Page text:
An ancient statue of the Egyptian God, Osiris, has been moving on its own. The statue is housed at the Manchester Museum in England. The video of said statue can be seen below.
The less awesome explanation is that as people walk by the case, the vibrations have finally caused the statue to spin in a circle. The more awesome explanation is that the statue is cursed and something of apocalyptic proportions is about to go down in England. Hopefully someone can get a hold of the Doctor even though he’s on hiatus.
Here are some famous biblical statues.
During the time of Samuel the Philistines captured the Ark of the Covenant. The people of Israel were distraught because the place where God said his spirit would dwell was taken from them. The Israelites shouldn’t have been too worried about the Ark, though, because the Ark was able to take care of itself. The Philistines placed the captured Ark in the temple of Dagon, one of their gods. When they came to the temple the next morning the statue of Dagon had fallen on its face before the Ark of God. I love this story because it clearly shows that God is god and nothing else is, not a statue of a merman or a floating head in the middle of the galaxy that needs a space ship.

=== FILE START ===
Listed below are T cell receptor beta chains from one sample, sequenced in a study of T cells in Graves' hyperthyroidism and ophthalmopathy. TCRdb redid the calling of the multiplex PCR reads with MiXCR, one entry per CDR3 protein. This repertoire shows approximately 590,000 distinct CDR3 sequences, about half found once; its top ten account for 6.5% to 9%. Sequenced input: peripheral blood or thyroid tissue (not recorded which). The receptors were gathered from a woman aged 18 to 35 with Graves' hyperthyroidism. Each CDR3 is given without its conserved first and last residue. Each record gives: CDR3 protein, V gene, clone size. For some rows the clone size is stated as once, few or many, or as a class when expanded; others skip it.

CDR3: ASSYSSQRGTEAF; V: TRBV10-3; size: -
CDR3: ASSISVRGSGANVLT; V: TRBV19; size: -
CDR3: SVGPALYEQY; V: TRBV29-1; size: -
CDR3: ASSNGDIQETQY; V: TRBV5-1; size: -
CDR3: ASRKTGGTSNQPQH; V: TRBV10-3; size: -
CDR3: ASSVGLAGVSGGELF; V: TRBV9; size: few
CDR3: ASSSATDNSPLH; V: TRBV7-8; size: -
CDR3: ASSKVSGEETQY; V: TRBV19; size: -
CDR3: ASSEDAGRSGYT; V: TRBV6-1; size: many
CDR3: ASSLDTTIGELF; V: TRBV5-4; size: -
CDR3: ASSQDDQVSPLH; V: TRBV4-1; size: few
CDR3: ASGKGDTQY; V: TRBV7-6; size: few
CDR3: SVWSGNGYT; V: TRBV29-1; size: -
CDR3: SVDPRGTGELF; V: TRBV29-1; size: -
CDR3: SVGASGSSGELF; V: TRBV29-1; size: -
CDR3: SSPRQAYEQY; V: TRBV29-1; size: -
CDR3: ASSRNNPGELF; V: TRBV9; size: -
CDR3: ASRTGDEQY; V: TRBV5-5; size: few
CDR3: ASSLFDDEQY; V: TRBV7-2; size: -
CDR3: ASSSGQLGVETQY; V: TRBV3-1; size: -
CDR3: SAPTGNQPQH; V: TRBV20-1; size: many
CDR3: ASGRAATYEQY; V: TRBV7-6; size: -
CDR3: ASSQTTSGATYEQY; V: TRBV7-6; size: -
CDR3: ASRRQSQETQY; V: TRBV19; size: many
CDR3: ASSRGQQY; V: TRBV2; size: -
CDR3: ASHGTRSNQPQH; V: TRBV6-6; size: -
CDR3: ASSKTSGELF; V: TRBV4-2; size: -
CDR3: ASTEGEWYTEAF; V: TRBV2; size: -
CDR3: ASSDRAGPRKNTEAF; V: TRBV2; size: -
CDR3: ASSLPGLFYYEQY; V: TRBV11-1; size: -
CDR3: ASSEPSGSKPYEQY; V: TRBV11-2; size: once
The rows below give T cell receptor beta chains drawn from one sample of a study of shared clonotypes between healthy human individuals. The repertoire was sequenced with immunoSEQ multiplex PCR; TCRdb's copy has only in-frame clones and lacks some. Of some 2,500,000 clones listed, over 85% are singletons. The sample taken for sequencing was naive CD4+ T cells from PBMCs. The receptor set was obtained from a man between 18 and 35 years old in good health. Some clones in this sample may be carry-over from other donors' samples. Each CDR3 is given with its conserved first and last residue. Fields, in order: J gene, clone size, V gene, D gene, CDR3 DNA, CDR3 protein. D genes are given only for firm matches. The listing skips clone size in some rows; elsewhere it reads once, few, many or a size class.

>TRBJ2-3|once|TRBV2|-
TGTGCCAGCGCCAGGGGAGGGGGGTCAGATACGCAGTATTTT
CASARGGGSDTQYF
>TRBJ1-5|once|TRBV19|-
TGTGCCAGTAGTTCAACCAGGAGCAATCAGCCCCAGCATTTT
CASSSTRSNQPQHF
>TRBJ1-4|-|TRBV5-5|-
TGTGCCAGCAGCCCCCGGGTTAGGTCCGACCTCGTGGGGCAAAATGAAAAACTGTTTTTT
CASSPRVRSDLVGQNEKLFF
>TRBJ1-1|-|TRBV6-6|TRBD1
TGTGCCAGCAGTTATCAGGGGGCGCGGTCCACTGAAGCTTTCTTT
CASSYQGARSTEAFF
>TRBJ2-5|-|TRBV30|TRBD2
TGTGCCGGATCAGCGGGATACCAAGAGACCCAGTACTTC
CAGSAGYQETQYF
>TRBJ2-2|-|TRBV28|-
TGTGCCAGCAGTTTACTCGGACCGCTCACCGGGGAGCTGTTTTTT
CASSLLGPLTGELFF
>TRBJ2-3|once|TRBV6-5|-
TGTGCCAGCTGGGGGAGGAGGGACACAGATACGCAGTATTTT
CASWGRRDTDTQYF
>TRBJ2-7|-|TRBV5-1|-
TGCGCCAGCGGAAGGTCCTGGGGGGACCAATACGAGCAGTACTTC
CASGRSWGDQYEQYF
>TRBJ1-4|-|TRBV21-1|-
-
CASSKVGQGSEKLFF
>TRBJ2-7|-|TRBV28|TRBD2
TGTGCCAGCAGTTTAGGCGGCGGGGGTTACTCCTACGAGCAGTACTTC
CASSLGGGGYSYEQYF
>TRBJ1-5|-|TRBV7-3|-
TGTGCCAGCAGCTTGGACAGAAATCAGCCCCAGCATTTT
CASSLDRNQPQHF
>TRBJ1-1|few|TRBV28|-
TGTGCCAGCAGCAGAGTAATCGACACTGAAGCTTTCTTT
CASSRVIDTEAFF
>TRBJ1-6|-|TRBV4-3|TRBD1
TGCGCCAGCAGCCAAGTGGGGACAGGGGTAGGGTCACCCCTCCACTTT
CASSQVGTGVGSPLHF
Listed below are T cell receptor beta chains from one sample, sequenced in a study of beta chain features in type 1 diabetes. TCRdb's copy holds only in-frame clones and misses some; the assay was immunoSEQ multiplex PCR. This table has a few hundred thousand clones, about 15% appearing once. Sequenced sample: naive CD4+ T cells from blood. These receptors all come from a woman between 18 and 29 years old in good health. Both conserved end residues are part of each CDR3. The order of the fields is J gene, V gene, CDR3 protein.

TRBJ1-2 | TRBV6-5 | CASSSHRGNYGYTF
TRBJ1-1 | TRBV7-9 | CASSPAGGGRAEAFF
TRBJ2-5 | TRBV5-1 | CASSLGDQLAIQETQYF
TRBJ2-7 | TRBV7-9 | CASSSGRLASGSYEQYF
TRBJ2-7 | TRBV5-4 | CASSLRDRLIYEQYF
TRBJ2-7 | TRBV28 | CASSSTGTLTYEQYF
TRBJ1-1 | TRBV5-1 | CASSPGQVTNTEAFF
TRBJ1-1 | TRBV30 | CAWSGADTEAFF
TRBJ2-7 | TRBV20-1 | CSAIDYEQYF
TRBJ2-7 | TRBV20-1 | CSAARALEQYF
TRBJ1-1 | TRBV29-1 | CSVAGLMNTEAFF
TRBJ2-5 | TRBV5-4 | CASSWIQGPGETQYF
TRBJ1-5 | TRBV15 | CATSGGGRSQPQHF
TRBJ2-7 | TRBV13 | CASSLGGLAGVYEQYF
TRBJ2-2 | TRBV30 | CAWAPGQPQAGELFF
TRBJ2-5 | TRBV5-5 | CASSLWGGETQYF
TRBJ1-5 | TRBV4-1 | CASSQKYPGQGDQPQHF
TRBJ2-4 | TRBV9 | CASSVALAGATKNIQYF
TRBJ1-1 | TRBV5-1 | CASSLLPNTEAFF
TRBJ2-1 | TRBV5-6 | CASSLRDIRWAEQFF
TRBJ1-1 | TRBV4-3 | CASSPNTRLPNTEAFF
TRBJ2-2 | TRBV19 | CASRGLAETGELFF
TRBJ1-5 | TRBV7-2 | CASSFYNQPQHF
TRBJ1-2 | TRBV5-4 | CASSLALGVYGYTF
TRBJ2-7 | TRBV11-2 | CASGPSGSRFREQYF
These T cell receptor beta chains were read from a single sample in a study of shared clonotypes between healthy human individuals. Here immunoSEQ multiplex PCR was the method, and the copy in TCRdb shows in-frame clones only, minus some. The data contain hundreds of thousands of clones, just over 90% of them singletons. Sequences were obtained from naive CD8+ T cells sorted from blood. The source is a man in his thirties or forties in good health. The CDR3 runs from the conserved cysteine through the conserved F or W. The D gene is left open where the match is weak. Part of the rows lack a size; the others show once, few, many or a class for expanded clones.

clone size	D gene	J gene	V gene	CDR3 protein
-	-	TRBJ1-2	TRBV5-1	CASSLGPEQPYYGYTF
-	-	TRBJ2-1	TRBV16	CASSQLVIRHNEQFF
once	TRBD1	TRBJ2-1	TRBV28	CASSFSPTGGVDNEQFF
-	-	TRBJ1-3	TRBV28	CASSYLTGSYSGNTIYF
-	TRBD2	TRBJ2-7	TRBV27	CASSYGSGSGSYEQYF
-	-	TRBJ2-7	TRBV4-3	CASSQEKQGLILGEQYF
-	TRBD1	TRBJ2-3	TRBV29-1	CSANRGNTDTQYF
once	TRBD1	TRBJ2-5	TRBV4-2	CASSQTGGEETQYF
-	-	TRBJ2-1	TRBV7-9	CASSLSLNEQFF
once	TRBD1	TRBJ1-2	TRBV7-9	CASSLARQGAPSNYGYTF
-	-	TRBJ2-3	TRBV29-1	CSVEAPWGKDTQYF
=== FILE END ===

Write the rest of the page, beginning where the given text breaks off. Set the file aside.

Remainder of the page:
Nebuchadnezzar’s Image of Gold
If there were a hall of fame for flannel graph stories, Nebuchadnezzar’s image of gold would definitely have a place there. I clearly remember learning about this story via flannel graph as my Sunday school teacher placed the golden statue on the board with all of the people bowing before it. We love stories like this because we can’t even comprehend being forced to bow down to an idol. We think that we’ve got the second commandment covered because we don’t have an altar to the moon (even the super moon) and we don’t worship golden cows. Unfortunately we’re often just as bad as Nebuchadnezzar and all of his sycophants; we just find our idols at the mall instead of in the sky.
Thankfully not every statue in the Bible is an idol. God wanted statues in his temple and told Solomon to build some magnificent ones to decorate the house of the Lord. I had a big Bible picture book when I was younger that told simple versions of Bible stories with big, beautiful artwork. The book’s images of the cherubim evoked the grandeur of the statues, which were both 15 feet tall with a 15-foot wingspan. If the proper attitude in approaching the Most Holy Place was awe and reverence, I imagine 15-foot angels would have helped. It’s a shame the temple was destroyed but it’s even better than we are living temples, indwelt with God’s Spirit. Maybe we could get 15-foot tall cherubim and carry them around with us wherever we go.
I hope the rotating Egyptian statue doesn’t signify the apocalypse or, as I read on the Internet, that a Stargate is about to open up in England.
Can you think of any other biblical statues?